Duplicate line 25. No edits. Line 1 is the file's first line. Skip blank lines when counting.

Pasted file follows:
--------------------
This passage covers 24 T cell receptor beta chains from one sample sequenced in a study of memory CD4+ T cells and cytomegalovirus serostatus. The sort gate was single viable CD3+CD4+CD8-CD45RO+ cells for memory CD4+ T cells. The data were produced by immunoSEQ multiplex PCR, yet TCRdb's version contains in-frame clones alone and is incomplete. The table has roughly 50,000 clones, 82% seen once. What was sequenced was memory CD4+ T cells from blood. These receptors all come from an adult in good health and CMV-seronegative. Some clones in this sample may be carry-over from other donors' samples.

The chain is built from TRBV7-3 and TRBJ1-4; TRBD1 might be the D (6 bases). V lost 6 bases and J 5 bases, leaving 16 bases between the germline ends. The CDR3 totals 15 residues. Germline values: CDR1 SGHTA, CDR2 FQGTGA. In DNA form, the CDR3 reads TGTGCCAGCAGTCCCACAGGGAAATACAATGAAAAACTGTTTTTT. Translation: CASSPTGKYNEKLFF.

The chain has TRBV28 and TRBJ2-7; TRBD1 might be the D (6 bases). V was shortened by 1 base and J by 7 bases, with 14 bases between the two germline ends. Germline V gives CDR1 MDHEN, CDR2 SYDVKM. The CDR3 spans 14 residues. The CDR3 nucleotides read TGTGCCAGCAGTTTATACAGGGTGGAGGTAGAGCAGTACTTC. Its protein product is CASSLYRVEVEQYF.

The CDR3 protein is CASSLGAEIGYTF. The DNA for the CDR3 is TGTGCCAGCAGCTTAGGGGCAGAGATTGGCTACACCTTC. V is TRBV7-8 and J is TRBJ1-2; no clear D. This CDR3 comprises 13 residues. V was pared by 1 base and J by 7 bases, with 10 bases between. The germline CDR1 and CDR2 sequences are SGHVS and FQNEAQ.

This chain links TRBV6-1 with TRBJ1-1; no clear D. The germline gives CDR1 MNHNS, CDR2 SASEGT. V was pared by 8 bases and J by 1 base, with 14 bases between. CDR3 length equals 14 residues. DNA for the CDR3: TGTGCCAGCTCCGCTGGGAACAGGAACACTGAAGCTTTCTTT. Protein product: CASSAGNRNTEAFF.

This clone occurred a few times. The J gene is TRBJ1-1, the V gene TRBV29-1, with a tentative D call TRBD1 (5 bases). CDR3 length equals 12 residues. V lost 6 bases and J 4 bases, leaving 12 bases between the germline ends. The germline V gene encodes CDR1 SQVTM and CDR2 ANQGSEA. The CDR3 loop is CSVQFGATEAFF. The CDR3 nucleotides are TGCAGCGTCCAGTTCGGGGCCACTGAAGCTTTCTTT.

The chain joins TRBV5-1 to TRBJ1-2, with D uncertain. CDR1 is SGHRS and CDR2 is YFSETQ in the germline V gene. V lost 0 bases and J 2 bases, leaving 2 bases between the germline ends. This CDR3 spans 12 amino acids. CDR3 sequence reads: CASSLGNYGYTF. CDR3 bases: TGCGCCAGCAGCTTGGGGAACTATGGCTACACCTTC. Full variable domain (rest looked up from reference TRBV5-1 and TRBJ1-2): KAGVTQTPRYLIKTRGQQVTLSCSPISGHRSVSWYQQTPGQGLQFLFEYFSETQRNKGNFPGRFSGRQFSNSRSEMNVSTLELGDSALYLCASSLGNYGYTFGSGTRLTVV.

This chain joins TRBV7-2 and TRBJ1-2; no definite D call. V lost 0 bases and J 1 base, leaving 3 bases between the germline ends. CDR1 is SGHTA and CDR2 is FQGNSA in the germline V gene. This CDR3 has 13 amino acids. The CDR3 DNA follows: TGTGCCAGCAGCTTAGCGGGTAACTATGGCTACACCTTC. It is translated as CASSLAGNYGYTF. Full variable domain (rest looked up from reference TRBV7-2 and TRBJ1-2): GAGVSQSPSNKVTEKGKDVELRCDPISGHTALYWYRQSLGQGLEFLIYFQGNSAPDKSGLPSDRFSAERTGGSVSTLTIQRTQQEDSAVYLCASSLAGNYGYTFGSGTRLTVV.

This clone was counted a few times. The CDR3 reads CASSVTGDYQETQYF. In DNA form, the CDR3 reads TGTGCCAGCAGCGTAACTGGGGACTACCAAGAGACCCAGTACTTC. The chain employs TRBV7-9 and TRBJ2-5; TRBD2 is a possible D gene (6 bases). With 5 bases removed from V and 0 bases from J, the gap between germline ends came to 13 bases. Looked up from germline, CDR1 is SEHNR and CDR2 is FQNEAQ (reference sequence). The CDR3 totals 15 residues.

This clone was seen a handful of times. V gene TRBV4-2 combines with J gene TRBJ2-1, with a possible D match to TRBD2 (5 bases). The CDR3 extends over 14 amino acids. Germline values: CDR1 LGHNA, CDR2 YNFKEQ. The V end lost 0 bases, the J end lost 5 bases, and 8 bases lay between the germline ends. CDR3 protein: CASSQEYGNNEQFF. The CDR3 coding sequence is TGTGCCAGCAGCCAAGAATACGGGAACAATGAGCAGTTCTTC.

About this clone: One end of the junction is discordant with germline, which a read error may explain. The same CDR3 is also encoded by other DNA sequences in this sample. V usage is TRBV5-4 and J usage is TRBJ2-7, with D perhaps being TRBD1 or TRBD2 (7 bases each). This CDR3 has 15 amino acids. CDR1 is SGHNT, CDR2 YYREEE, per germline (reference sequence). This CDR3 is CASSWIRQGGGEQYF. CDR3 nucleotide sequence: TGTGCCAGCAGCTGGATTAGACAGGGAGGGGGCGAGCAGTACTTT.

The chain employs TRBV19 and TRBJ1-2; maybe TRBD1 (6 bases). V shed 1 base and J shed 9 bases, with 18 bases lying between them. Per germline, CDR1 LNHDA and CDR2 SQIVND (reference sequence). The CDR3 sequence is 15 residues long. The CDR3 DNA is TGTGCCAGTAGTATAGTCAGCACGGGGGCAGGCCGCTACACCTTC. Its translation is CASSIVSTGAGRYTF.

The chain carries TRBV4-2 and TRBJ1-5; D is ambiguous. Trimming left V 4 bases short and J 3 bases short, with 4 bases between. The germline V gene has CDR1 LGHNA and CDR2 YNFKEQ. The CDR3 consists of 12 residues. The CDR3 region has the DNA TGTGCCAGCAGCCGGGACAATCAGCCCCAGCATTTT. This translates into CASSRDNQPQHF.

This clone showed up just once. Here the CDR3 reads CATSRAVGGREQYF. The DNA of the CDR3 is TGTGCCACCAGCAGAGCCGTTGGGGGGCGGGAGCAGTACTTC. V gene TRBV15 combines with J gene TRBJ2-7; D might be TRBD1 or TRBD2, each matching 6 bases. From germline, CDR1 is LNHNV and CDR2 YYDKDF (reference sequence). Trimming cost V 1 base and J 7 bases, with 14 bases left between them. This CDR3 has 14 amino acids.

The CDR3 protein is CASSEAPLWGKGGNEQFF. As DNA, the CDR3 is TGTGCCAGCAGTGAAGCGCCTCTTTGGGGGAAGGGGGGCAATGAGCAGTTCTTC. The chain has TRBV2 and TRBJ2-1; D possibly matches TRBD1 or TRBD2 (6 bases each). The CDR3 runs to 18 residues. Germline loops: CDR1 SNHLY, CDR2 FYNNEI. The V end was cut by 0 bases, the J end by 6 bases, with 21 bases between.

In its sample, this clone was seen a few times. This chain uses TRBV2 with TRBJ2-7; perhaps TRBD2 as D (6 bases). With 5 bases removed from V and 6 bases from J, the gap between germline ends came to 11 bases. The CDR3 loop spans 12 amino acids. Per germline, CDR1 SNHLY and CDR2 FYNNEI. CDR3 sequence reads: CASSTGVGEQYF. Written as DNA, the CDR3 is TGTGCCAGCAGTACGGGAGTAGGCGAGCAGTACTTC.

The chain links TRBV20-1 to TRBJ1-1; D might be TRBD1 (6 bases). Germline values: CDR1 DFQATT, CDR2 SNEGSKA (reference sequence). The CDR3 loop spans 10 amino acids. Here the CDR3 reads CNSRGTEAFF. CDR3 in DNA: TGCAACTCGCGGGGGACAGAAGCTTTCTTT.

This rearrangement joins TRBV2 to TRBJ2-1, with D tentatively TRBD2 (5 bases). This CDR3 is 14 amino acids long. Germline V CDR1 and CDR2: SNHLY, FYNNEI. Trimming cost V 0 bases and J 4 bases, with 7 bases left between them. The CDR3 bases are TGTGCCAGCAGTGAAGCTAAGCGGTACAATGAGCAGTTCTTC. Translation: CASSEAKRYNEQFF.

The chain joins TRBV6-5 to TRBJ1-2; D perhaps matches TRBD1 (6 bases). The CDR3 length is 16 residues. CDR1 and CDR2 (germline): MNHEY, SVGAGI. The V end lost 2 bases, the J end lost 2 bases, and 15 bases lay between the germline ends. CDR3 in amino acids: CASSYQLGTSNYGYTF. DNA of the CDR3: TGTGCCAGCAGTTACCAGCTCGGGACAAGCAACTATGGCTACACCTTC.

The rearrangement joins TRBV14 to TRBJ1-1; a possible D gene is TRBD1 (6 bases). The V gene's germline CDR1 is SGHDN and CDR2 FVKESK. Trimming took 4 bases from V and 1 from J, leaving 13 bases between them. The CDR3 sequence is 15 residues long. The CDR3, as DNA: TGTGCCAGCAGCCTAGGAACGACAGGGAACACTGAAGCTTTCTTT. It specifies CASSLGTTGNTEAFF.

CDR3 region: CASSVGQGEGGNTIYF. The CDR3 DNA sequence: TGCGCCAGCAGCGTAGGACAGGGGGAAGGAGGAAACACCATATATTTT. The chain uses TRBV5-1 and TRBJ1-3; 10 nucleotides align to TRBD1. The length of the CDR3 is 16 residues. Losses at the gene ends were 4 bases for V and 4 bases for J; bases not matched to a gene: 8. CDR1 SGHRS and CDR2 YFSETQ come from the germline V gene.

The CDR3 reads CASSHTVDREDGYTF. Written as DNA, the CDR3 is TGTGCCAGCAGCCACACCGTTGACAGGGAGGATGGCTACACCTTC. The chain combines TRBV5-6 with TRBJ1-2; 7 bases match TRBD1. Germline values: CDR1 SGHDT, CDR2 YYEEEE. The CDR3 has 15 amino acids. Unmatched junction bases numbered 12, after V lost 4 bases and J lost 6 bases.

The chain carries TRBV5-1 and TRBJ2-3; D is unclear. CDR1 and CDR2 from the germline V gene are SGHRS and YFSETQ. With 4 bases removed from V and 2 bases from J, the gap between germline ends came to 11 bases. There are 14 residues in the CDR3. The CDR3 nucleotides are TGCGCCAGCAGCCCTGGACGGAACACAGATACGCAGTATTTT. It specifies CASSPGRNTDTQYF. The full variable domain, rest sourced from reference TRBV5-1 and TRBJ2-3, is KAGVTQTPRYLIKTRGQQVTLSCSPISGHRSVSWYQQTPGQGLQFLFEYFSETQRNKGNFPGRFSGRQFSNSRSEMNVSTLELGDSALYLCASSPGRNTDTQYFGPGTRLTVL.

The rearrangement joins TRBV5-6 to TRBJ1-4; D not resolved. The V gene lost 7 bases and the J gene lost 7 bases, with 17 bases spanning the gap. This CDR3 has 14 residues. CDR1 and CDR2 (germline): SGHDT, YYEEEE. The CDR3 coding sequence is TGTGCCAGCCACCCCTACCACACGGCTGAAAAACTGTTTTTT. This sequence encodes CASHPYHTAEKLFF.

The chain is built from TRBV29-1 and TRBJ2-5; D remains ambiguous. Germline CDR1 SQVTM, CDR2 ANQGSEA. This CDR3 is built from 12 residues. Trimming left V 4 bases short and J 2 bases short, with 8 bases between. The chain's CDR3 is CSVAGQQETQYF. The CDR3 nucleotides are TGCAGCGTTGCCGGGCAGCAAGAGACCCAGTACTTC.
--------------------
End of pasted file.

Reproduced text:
The chain is built from TRBV29-1 and TRBJ2-5; D remains ambiguous. Germline CDR1 SQVTM, CDR2 ANQGSEA. This CDR3 is built from 12 residues. Trimming left V 4 bases short and J 2 bases short, with 8 bases between. The chain's CDR3 is CSVAGQQETQYF. The CDR3 nucleotides are TGCAGCGTTGCCGGGCAGCAAGAGACCCAGTACTTC.